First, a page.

How to Make a Career Transition to Financial Planner

There are a few things you should know if you’re considering a career in financial planning. Generally, career transitioners have at least a bachelor’s degree in a related field, such as finance or business. It may also be beneficial to begin with gaining your Certified Financial Planner certification. And while every person’s journey is different, these two tasks could be a good starting point to becoming a financial planner. Keep reading to learn more.

Why Consider Financial Planning as a Second Career

Financial planning could be a satisfying second career for those who have established themselves in the business and finance sector. Helping people make sound financial decisions that secure their futures and help them meet their goals may feel rewarding. If you have a relevant bachelor’s degree, some business or finance experience and a desire to help people, a financial planning career could be a fitting second career.

Here are a few more reasons to consider becoming a financial analyst:

  • Certified financial advisors may expect good job security for the foreseeable future, as the Bureau of Labor Statistics notes that employment of personal financial advisors, which can also be referred to as financial planners, is projected to increase 4% from 2019 to 2029. The BLS attributes this growth to the aging population and major shifts in retirement account options, and although digital financial advising tools are available, people will continue to seek advice from financial planners for complex advice. Becoming a CFP may boost your credibility and set you up for success in this ever-changing industry.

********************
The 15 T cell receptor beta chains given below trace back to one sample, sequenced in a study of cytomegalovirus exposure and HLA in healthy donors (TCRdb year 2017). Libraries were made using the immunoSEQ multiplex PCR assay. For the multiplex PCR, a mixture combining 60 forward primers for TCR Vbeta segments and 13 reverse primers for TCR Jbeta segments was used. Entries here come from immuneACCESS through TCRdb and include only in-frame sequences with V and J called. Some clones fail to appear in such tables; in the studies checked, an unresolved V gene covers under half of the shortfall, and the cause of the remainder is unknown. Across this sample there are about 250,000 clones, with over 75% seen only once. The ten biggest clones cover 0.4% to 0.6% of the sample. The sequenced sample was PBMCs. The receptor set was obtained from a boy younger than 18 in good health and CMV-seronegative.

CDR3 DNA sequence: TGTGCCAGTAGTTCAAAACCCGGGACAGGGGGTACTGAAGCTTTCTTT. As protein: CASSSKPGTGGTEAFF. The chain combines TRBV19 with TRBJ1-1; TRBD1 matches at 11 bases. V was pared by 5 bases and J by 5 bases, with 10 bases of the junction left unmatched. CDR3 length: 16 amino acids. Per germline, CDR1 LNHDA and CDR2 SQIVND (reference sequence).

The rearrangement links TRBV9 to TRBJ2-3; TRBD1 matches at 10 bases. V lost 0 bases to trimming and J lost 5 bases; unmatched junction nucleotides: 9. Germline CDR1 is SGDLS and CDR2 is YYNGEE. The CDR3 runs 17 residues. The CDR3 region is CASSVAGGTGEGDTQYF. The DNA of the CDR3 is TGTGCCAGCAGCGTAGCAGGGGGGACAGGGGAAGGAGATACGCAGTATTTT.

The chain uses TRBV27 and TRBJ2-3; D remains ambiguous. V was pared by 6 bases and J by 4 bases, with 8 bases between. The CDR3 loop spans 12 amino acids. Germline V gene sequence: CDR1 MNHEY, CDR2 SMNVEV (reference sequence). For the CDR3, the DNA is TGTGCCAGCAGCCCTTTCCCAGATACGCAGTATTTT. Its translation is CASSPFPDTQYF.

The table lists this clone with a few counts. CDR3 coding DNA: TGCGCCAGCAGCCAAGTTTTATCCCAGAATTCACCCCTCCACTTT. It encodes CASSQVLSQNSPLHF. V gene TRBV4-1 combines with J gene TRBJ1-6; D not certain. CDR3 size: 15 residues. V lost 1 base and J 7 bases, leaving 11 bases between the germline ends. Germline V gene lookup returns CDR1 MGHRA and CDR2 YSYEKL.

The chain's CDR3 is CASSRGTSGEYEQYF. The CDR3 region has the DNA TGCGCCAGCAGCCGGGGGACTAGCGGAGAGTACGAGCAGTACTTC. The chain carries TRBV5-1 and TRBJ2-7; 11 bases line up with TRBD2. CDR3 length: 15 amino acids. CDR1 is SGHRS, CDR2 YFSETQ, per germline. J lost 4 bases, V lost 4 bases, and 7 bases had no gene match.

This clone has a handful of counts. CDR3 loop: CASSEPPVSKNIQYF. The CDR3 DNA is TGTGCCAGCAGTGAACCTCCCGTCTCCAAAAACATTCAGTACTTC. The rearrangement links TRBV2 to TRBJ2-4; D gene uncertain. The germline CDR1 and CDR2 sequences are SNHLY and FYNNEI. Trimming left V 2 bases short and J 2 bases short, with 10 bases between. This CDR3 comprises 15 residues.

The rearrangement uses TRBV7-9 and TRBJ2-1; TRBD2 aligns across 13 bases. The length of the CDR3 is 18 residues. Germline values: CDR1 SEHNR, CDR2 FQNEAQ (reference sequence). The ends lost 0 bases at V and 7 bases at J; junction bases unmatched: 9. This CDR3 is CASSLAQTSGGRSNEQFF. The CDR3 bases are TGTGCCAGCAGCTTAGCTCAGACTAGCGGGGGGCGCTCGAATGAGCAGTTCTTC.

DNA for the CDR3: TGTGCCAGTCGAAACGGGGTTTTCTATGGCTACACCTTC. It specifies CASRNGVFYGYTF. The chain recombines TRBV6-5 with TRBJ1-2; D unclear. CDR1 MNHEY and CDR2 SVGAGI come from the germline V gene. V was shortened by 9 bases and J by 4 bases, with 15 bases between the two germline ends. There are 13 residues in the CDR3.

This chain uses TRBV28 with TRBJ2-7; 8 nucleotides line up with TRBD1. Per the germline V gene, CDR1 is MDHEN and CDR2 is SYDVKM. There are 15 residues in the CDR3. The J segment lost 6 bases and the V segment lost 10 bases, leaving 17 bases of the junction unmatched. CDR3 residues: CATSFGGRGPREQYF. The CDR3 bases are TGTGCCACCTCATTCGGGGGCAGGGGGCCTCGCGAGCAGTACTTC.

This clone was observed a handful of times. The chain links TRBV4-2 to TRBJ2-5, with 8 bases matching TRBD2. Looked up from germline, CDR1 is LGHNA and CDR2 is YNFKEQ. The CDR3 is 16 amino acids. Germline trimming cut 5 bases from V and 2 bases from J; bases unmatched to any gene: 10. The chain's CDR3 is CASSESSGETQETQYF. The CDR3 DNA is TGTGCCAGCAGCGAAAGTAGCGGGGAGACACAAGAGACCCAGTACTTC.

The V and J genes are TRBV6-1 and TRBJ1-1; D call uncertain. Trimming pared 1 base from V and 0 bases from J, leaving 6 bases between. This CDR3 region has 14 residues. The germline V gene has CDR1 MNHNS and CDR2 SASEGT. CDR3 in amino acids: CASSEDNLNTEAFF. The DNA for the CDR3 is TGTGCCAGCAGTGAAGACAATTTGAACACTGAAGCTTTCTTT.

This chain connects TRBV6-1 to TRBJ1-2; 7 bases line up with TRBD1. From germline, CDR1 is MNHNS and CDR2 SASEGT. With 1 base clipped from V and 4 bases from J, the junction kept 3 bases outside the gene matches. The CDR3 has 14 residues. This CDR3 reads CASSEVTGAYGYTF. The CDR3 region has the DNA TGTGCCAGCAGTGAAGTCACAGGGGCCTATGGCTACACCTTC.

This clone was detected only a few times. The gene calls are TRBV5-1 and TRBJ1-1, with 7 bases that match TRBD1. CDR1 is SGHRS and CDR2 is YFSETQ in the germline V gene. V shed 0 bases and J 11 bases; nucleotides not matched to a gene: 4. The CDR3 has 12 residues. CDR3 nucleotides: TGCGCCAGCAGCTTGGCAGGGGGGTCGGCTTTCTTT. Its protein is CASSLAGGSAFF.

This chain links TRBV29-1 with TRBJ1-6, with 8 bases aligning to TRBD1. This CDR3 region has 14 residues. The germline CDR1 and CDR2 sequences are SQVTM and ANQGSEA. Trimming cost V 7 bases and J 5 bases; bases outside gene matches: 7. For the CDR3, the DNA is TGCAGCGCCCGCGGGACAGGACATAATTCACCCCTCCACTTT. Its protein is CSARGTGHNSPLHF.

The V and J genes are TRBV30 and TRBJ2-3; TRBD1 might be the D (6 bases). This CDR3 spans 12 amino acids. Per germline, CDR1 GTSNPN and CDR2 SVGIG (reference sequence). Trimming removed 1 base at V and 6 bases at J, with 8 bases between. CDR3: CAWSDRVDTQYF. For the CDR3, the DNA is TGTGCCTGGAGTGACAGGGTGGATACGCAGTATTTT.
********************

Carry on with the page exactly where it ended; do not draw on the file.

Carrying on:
• A range of job opportunities may be available to those with financial planning training and certification. Such opportunities include working closely with individual clients, helping them choose insurance plans or investments. Working as a wealth management advisor means constructing financial portfolios for high-net-worth clients or you may perform a variety of investment research and management on behalf of your firm or its clients.
  • As of May 2020, the median annual personal financial advisor salary was $89,330, according to the BLS. Gaining experience, or earning a Master of Business Administration (MBA) degree may lead to career advancement and growth opportunities.

Do You Need an MBA in Financial Planning to Change Careers?

Obtaining at least an undergraduate degree in any field is often required to begin the journey of becoming a certified financial planner, although a degree in business or finance may help you prepare for this career. Earning an MBA is not a prerequisite to working as a financial planner. Depending on the school, you may be able to choose from several MBA concentrations. Getting your MBA, especially with a finance concentration or financial planning concentration, may give you an advantage of additional skills when it comes to landing a job or bringing industry expertise to your clients’ portfolios.